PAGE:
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Tech Leaders Not Amused By Obama’s Veer Toward Obamacare Boosterism In Meeting To Discuss NSA Reforms

December 17, 2013 by  

President Barack Obama met with executives and experts from major global technological companies today at the White House. The techies were there out of concern for their various companies’ roles as sometimes-unwilling middleman facilitators in the National Security Agency’s spy dragnet behemoth.

People like Apple’s Tim Cook, Google’s Eric Schmidt and Yahoo’s Marissa Mayer, along with upper-level company reps from Facebook, Microsoft, Twitter, AT&T and many other tech giants all sat down at one table with Obama for two and-a-half hours to urge for government reforms to the NSA’s bulk data surveillance program, in part to rehabilitate the private tech sector’s image among customers leery of its complicity in the NSA dragnet.

Several of those in attendance were co-authors of a group letter sent to the White House last week that criticized the government for aggrandizing power at the expense of individual rights.

“The balance in many countries has tipped too far in favor of the state and away from the rights of the individual – rights that are enshrined in our Constitution,” that letter scolded.

But at Tuesday’s meeting, Obama wanted to devote equal time to Obamacare and Healthcare.gov – and the Technorati was having none of it.

The President’s repeated and jarring attempts to steer the conversation toward his signature “achievement” irritated the techies, who reported they did not feel comfortable talking about other aspects of Obama’s broader policy agenda when they were clearly there to talk about one thing: the tenuous intersection between government, technology and the private sector.

“That wasn’t what we came for,” one company VP told The Daily Mail. “We really didn’t care for a PR pitch about how the administration is trying to salvage its internal health care tech nightmare.”

Here’s more from that story:

One executive said that meeting participants were dead-set against straying from the principal focus of the meeting – the uncomfortable and legally untenable position they are in when the National Security Agency demands access to their digital records.

The White House said in advance that the meeting would include a discussion of Healthcare.gov, but the company executive said the only subject that mattered to the participants was the NSA.

“He basically hijacked the meeting,” the executive said. “We all told the White House that we were only there to talk about what the NSA was up to and how it affects us.”

Yet Obama, according to insiders, repeatedly peppered the discussion with reassuring words about how the Affordable Care Act’s marquee website was well on its way to becoming functional.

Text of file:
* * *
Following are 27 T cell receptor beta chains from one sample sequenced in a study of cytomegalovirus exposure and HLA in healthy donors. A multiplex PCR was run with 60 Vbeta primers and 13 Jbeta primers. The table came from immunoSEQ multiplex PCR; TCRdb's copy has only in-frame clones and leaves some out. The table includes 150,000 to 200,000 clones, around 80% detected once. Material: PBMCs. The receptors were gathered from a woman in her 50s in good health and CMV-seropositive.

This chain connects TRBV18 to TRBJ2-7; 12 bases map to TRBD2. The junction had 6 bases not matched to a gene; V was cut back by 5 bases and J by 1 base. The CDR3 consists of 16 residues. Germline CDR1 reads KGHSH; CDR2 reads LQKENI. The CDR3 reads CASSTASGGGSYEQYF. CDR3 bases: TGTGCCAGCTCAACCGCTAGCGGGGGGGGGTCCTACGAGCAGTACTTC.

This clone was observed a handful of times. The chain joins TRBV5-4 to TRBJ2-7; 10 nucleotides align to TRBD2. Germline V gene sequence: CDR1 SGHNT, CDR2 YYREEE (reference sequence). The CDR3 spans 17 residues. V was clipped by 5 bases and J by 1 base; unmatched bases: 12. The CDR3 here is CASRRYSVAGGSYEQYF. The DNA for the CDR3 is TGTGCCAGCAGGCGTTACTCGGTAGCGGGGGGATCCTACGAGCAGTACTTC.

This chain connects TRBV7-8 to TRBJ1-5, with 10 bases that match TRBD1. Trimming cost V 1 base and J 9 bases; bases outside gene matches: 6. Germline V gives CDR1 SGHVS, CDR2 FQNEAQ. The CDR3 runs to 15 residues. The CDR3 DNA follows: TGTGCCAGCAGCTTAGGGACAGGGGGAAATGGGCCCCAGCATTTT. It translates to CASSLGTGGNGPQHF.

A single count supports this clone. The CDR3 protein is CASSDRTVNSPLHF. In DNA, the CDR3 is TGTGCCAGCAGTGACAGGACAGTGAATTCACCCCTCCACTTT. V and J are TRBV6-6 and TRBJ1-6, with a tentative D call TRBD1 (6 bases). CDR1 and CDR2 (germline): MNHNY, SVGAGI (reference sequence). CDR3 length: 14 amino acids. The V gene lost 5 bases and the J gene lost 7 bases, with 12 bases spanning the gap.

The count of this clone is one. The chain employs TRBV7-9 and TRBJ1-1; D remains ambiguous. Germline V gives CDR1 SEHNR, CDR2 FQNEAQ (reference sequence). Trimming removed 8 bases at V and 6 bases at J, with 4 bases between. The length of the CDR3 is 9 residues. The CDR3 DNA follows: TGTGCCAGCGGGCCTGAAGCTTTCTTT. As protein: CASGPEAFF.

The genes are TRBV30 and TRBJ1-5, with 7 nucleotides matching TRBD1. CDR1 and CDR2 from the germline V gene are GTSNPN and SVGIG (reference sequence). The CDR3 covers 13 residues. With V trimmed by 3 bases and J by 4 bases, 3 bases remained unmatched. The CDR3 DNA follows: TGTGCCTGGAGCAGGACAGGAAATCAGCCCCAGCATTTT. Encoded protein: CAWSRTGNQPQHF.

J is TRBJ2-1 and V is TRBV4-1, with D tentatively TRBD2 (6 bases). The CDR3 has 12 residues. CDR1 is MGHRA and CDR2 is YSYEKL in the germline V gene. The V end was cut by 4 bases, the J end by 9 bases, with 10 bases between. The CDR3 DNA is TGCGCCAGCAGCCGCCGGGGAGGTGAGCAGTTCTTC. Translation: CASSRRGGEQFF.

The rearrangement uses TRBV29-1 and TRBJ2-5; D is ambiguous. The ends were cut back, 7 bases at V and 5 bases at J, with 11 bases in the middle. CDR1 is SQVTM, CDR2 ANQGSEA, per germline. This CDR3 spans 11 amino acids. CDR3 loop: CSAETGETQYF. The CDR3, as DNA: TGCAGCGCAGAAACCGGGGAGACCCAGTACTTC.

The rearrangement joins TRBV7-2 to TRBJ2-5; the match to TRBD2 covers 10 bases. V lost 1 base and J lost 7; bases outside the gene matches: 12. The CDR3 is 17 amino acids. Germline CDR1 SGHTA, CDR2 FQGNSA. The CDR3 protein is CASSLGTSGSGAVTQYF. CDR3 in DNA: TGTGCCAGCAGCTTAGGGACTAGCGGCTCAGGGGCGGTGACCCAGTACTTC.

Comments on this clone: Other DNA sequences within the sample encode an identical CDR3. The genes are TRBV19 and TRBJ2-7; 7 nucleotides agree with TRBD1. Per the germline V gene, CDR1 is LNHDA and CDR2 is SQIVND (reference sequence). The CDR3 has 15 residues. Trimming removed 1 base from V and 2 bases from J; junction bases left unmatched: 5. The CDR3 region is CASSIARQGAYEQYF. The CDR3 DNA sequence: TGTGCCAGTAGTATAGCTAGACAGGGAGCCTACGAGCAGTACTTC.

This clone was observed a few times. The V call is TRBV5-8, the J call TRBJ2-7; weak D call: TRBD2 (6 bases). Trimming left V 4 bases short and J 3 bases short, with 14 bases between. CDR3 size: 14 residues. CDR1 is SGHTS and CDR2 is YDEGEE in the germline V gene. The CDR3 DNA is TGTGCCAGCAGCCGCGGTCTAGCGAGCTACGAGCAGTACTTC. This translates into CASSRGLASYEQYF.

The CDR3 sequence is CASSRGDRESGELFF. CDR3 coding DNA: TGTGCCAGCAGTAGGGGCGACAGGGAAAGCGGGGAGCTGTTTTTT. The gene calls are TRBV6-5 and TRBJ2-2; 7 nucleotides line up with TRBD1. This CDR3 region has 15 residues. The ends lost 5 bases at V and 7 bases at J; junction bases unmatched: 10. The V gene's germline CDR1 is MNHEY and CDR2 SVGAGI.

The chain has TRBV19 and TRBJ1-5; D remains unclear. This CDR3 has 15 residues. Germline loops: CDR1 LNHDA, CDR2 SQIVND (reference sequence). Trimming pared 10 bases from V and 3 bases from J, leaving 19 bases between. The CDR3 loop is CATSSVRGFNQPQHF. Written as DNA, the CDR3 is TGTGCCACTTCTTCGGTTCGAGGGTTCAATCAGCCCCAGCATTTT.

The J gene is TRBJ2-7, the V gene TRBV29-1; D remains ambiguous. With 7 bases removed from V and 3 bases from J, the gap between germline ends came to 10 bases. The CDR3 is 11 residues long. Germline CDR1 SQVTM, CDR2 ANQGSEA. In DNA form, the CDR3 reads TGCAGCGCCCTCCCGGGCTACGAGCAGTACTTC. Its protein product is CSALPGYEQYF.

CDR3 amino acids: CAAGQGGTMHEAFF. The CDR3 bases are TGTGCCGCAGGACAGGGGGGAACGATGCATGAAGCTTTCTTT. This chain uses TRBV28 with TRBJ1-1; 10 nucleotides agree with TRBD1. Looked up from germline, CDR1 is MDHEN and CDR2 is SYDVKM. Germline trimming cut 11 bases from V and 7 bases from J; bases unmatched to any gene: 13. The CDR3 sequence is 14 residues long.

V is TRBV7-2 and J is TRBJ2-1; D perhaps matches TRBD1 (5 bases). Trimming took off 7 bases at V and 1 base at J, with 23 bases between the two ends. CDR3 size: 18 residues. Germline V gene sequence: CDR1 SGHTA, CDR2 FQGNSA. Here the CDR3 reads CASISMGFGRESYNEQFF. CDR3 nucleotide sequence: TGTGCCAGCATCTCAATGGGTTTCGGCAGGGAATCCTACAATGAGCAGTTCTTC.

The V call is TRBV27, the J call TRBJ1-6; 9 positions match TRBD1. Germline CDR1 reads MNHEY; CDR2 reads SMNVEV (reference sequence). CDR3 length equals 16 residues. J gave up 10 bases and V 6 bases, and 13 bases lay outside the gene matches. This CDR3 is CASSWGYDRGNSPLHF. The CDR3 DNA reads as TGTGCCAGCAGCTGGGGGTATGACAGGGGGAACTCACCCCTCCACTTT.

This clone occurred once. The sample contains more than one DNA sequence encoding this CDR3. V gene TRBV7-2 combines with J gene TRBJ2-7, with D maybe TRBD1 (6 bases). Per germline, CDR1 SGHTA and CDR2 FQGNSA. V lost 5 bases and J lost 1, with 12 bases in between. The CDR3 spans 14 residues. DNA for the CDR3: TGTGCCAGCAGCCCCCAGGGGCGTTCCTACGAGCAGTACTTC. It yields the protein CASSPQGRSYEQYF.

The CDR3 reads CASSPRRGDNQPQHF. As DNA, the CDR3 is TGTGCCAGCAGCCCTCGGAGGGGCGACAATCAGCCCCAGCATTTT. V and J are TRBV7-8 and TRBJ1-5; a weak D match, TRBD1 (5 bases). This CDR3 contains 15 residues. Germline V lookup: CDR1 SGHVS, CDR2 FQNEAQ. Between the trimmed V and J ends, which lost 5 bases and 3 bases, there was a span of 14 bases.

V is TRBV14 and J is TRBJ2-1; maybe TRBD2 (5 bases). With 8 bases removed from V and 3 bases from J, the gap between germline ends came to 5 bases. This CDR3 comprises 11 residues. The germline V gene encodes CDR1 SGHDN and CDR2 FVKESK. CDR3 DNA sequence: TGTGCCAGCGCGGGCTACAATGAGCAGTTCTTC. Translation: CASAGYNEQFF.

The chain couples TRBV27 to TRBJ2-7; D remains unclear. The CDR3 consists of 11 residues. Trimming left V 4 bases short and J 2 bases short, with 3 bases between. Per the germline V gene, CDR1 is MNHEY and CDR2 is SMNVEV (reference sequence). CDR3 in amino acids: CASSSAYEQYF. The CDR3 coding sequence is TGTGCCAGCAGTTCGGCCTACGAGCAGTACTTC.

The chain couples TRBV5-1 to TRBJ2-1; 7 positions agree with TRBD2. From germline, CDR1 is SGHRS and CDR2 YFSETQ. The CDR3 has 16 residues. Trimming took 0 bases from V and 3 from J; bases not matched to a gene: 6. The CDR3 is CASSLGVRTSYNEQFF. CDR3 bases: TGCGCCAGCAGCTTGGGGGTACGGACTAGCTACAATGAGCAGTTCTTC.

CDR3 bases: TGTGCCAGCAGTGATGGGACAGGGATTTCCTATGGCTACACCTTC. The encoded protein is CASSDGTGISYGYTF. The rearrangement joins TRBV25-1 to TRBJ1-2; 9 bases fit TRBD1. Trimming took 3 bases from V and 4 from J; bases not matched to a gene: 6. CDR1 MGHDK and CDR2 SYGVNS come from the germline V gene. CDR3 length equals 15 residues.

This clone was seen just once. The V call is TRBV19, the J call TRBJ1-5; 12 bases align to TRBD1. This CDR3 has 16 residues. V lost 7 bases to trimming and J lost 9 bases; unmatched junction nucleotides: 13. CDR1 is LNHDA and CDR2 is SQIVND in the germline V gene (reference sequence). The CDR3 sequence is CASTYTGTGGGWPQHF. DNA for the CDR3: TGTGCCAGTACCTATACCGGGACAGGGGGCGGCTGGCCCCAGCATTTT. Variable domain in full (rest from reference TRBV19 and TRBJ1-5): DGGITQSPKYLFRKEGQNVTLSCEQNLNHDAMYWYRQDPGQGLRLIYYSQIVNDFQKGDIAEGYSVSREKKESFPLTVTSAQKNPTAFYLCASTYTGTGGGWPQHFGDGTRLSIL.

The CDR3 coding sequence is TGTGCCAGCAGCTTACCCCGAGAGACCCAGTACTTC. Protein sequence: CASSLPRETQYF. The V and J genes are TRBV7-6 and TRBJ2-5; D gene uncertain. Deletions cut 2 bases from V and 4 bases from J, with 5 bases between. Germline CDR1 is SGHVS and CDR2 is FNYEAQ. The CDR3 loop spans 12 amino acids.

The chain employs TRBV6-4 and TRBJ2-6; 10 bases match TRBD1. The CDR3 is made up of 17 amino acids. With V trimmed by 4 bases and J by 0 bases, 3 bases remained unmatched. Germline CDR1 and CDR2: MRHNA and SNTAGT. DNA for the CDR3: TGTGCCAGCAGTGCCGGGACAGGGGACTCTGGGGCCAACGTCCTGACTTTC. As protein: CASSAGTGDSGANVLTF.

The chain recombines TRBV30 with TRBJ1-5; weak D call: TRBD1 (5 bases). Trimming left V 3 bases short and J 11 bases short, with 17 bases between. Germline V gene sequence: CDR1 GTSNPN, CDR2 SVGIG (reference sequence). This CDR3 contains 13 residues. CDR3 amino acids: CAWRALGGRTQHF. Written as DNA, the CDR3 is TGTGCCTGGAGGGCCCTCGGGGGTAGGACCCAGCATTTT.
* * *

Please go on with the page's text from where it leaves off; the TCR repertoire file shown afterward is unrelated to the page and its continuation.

According to The Guardian, the tech execs were unwavering in their insistence on keeping the serious focus of the meeting on the matter at hand.

Senior executives from the companies whose bosses were present at the meeting said they were determined to keep the discussion focused on the NSA, despite the White House declaring in advance that it would focus on ways of improving the functionality of the troubled health insurance website, healthcare.gov, among other matters.

“That is not going to happen,” said an executive at one of the major tech companies represented at the meeting. “We are there to talk about the NSA,” said the executive, who was briefed on the company’s agenda before the event.

In light of the tech industry’s newly-galvanized solidarity against partnering with the Obama Administration to snoop on people, as well as a judge’s ruling Monday that the NSA has been violating 4th Amendment protections, Obama’s attempt to swerve the topic in other directions came off as especially inappropriate and self-serving.

As another unnamed executive told The Guardian afterward, “There’s only one subject that [industry] people really want to discuss right now.”

And it’s not Obamacare.

Ben Bullard

Reconciling the concept of individual sovereignty with conscientious participation in the modern American political process is a continuing preoccupation for staff writer Ben Bullard. A former community newspaper writer, Bullard has closely observed the manner in which well-meaning small-town politicians and policy makers often accept, unthinkingly, their increasingly marginal role in shaping the quality of their own lives, as well as those of the people whom they serve. He argues that American public policy is plagued by inscrutable and corrupt motives on a national scale, a fundamental problem which individuals, families and communities must strive to solve. This, he argues, can be achieved only as Americans rediscover the principal role each citizen plays in enriching the welfare of our Republic.

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